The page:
Several procedural issues have arisen. In May 2019, HHJ Bailey conducted a separate review on a particular subject, namely “the correct way to determine a safe flexible lease for the fixed term (including, if and, if so, how forfeiture principles apply.” He turned the case over to the High Court. Second, a fixed-term lease, since it is possible to terminate a term limit determined by obtaining and executing a warrant of possession, must also assume that a fixed-term lease can be terminated if terminated by the lessor who issues a property order in accordance with S.84. It is quite artificial – and certainly not what is said in point 82 (1) (b) – that termination, contrary to the law, is done by a commobn method. If you die, your partner or an adult living permanently in your home can take over your lease. This is what we call the “lease succession.” In this case, the person who wishes to take over the lease must write to the housing office and we will process the application. In August 2017, the applicant issued notice and the recovery of the property, and then granted the property. The application was invoked for rent arrears and antisocial behaviour (Grund 1 and 2 von Schedule 2 zum Housing Act 1985). Since the lease is not within the scope of s82 (1) (b) HA 1985, it could not be determined by s82 (1A) by legal action. The lessor should wait until the end of the fixed term to determine the lease under s107D. Section 119 and Schedule 7 (points 2 to 17) of the Housing and Planning Act 2016.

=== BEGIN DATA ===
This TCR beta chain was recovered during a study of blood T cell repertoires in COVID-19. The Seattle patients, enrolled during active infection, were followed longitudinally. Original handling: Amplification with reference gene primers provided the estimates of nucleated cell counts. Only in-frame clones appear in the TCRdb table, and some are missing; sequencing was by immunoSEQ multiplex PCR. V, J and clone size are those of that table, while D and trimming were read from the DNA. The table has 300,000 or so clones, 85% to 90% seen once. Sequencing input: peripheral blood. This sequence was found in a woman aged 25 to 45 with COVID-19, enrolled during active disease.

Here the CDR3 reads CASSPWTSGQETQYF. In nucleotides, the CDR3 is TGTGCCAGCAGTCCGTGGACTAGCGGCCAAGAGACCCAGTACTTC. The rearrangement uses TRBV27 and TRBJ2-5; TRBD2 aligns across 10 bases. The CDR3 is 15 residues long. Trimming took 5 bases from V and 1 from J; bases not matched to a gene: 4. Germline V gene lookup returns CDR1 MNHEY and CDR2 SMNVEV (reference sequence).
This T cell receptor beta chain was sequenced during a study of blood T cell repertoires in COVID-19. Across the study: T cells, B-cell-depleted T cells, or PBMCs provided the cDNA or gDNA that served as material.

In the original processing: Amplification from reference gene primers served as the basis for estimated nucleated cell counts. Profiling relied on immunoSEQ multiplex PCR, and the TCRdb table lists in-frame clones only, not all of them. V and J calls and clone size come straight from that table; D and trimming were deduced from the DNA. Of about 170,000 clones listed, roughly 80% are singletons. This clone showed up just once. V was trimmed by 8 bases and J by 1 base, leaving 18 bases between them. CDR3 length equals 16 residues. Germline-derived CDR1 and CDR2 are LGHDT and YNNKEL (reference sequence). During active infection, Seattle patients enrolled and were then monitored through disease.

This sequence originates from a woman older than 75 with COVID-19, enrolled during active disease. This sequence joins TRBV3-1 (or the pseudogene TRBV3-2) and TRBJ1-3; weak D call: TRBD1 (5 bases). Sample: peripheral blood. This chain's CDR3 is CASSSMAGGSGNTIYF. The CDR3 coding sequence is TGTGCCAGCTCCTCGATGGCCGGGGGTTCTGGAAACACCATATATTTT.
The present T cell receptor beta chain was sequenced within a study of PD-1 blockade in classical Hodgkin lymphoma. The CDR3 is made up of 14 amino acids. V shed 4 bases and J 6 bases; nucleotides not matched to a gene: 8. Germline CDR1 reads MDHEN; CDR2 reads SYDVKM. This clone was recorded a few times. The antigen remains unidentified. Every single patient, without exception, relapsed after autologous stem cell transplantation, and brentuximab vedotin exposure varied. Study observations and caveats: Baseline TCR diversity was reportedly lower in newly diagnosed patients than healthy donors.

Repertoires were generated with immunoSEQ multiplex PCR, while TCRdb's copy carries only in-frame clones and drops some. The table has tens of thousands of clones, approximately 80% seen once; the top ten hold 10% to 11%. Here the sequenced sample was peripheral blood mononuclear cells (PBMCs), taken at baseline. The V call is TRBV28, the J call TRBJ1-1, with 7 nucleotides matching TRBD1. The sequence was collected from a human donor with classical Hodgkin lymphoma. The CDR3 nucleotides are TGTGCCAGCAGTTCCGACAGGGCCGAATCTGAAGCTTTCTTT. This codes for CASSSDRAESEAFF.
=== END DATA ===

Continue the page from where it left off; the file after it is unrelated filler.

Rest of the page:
The proposed amendments include: (a) a new Section 82 (A1) that will allow a lessor to terminate a flexible lease by obtaining “a) a court order for the property and (ii) the enforcement of the order”; and (b) a new section 82 (A2) which provides that “the lessor may, in accordance with subsection A1 (a), terminate a secure lease agreement, regardless of whether the lease has conditions in place for the lease to be terminated.” As part of the regulations, the Commission states that it has resolved thousands of incidents involving homeowners without further action, inspected more than 13,000 properties, provided more than 1,000 enforcement orders, issued 75 prohibition orders and imposed fines on more than 40 homeowners. “The attached notification is without prejudice to the (owner`s) argument that there is no need to end your rent by adding a condition of return or forfeiture. We appreciate that the first point of Section 2 suggests something different, but (the landlord) feels that these words are now obsolete in the 1987 communication, given the flexible rental system provided by the Localism Act 2011, which applies to your rent. The main issue was that (a) Croydon`s right to property was based on a disclosure based on reasons 1 and 2, Schedule 2 Housing Act 1985 (rent arrears and ASB were invoked) and (b) the lease did not contain a clear forfeiture clause (although Croydon argued that this was the case).